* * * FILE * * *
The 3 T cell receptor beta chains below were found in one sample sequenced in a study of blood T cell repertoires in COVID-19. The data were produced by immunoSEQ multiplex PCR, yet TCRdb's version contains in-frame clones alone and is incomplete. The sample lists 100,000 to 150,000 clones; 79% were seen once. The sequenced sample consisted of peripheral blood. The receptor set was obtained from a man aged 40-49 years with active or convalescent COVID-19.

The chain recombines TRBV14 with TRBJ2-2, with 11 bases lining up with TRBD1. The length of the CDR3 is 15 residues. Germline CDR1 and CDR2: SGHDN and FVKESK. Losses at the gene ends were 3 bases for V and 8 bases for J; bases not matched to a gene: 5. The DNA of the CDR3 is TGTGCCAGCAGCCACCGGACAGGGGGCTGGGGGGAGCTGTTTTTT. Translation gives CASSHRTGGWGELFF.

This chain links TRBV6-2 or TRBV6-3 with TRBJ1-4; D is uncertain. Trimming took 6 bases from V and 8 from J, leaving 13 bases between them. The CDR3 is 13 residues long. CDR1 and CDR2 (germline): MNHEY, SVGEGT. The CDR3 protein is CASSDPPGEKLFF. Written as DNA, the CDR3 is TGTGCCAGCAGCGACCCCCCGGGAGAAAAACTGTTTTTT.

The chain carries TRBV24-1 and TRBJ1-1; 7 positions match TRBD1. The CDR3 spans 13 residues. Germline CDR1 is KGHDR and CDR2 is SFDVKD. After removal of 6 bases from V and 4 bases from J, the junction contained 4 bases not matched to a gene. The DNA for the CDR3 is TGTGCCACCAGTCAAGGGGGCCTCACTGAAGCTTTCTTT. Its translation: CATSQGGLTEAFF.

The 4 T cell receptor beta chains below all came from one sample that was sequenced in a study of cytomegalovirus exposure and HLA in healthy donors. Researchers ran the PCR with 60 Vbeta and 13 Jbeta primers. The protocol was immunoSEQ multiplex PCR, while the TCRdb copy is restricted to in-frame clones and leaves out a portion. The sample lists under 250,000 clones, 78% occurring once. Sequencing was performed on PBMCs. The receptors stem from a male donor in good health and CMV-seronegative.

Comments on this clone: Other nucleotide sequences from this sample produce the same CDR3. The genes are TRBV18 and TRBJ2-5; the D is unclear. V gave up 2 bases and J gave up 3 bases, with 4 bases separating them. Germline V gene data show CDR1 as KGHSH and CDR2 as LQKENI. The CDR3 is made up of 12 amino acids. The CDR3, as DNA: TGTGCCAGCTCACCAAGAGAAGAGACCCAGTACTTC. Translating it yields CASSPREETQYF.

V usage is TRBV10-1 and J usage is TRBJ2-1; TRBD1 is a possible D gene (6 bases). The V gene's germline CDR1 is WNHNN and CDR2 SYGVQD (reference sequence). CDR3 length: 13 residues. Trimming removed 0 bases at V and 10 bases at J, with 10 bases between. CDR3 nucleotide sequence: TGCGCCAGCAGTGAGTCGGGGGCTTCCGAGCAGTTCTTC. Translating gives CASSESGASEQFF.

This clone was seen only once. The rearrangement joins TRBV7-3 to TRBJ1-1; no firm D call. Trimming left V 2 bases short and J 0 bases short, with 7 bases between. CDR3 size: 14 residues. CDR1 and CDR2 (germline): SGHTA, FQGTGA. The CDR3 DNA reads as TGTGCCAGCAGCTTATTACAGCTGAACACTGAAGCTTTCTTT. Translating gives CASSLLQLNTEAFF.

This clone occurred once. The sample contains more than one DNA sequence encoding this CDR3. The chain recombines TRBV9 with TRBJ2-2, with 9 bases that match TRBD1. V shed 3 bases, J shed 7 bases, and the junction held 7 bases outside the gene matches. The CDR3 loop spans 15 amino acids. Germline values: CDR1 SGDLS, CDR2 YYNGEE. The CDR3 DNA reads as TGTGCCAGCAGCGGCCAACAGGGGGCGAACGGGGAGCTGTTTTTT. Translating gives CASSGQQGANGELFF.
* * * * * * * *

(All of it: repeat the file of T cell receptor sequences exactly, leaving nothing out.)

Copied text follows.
The 3 T cell receptor beta chains below were found in one sample sequenced in a study of blood T cell repertoires in COVID-19. The data were produced by immunoSEQ multiplex PCR, yet TCRdb's version contains in-frame clones alone and is incomplete. The sample lists 100,000 to 150,000 clones; 79% were seen once. The sequenced sample consisted of peripheral blood. The receptor set was obtained from a man aged 40-49 years with active or convalescent COVID-19.

The chain recombines TRBV14 with TRBJ2-2, with 11 bases lining up with TRBD1. The length of the CDR3 is 15 residues. Germline CDR1 and CDR2: SGHDN and FVKESK. Losses at the gene ends were 3 bases for V and 8 bases for J; bases not matched to a gene: 5. The DNA of the CDR3 is TGTGCCAGCAGCCACCGGACAGGGGGCTGGGGGGAGCTGTTTTTT. Translation gives CASSHRTGGWGELFF.

This chain links TRBV6-2 or TRBV6-3 with TRBJ1-4; D is uncertain. Trimming took 6 bases from V and 8 from J, leaving 13 bases between them. The CDR3 is 13 residues long. CDR1 and CDR2 (germline): MNHEY, SVGEGT. The CDR3 protein is CASSDPPGEKLFF. Written as DNA, the CDR3 is TGTGCCAGCAGCGACCCCCCGGGAGAAAAACTGTTTTTT.

The chain carries TRBV24-1 and TRBJ1-1; 7 positions match TRBD1. The CDR3 spans 13 residues. Germline CDR1 is KGHDR and CDR2 is SFDVKD. After removal of 6 bases from V and 4 bases from J, the junction contained 4 bases not matched to a gene. The DNA for the CDR3 is TGTGCCACCAGTCAAGGGGGCCTCACTGAAGCTTTCTTT. Its translation: CATSQGGLTEAFF.

The 4 T cell receptor beta chains below all came from one sample that was sequenced in a study of cytomegalovirus exposure and HLA in healthy donors. Researchers ran the PCR with 60 Vbeta and 13 Jbeta primers. The protocol was immunoSEQ multiplex PCR, while the TCRdb copy is restricted to in-frame clones and leaves out a portion. The sample lists under 250,000 clones, 78% occurring once. Sequencing was performed on PBMCs. The receptors stem from a male donor in good health and CMV-seronegative.

Comments on this clone: Other nucleotide sequences from this sample produce the same CDR3. The genes are TRBV18 and TRBJ2-5; the D is unclear. V gave up 2 bases and J gave up 3 bases, with 4 bases separating them. Germline V gene data show CDR1 as KGHSH and CDR2 as LQKENI. The CDR3 is made up of 12 amino acids. The CDR3, as DNA: TGTGCCAGCTCACCAAGAGAAGAGACCCAGTACTTC. Translating it yields CASSPREETQYF.

V usage is TRBV10-1 and J usage is TRBJ2-1; TRBD1 is a possible D gene (6 bases). The V gene's germline CDR1 is WNHNN and CDR2 SYGVQD (reference sequence). CDR3 length: 13 residues. Trimming removed 0 bases at V and 10 bases at J, with 10 bases between. CDR3 nucleotide sequence: TGCGCCAGCAGTGAGTCGGGGGCTTCCGAGCAGTTCTTC. Translating gives CASSESGASEQFF.

This clone was seen only once. The rearrangement joins TRBV7-3 to TRBJ1-1; no firm D call. Trimming left V 2 bases short and J 0 bases short, with 7 bases between. CDR3 size: 14 residues. CDR1 and CDR2 (germline): SGHTA, FQGTGA. The CDR3 DNA reads as TGTGCCAGCAGCTTATTACAGCTGAACACTGAAGCTTTCTTT. Translating gives CASSLLQLNTEAFF.

This clone occurred once. The sample contains more than one DNA sequence encoding this CDR3. The chain recombines TRBV9 with TRBJ2-2, with 9 bases that match TRBD1. V shed 3 bases, J shed 7 bases, and the junction held 7 bases outside the gene matches. The CDR3 loop spans 15 amino acids. Germline values: CDR1 SGDLS, CDR2 YYNGEE. The CDR3 DNA reads as TGTGCCAGCAGCGGCCAACAGGGGGCGAACGGGGAGCTGTTTTTT. Translating gives CASSGQQGANGELFF.